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Stephen Bannon owns a ‘good stake’ in bitcoin, which he thinks can help him regain power and influence

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After getting fired from the White House, Bannon is betting on bitcoin

Steve Bannon And Lanny Davis Hold Debate In Prague Photo by Sean Gallup/Getty Images

Former White House chief strategist Stephen Bannon has been meeting with cryptocurrency investors and hedge funds recently after getting fired from the job ten months ago. The former Breitbart News executive chairman is in talks with them about launching an initial coin offering through his investment firm Bannon & Company.

Bannon confirmed to The New York Times in an interview published today that he has a “good stake” in bitcoin. “Control of the currency is control of everything,” he said. From Bannon’s viewpoint, cryptocurrencies could help him regain power and influence, although he avoided talking about returning to politics.

Bannon has made his position on cryptocurrency clear before. He spoke of creating a possible “deplorables coin“ at Harvard in a small event this spring, which would be a coin presumably for Trump supporters. In the interview published today, Bannon also expressed interest in countries that launch their own digital coins backed by national wealth, such as an Italian coin backed by local marble deposits. While the Italian coin doesn’t exist yet, other countries like Venezuela, or a sovereign state like the Marshall Islands, have launched their own domestic currencies before.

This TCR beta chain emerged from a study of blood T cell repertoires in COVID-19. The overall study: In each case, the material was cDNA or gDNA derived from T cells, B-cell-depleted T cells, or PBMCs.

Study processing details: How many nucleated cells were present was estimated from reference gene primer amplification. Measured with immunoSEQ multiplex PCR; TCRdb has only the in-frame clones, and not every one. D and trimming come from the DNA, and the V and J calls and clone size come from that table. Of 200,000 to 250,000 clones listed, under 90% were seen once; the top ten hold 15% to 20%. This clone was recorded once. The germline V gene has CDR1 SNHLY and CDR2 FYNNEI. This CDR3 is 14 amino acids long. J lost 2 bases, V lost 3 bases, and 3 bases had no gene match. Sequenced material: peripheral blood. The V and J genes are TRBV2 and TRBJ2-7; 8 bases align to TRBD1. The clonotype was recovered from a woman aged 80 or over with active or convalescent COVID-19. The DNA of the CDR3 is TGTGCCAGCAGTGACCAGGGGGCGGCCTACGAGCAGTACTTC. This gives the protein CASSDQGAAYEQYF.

One of the hedge fund managers he met with, Timothy Lewis, who co-founded a fund that invests in cryptocurrency, told the Times that Bannon seemed to have “done his homework” and was well-informed about how blockchain technology works. Lewis said he talked to Bannon about initial coin offering regulations and recent ICOs that had successfully raised money.

Initial coin offerings are under the heaviest of regulatory scrutiny, compared to regular cryptocurrency transactions or cryptocurrency mining. The SEC has sent out subpoenas for companies launching their own offerings, and chairman Jay Clayton has declared most initial coin offerings unregistered and illegal. Still, some ICOs have recently found success, such as the secure messaging app Telegram, which raised $1.7 billion from two presales, although it later canceled going public.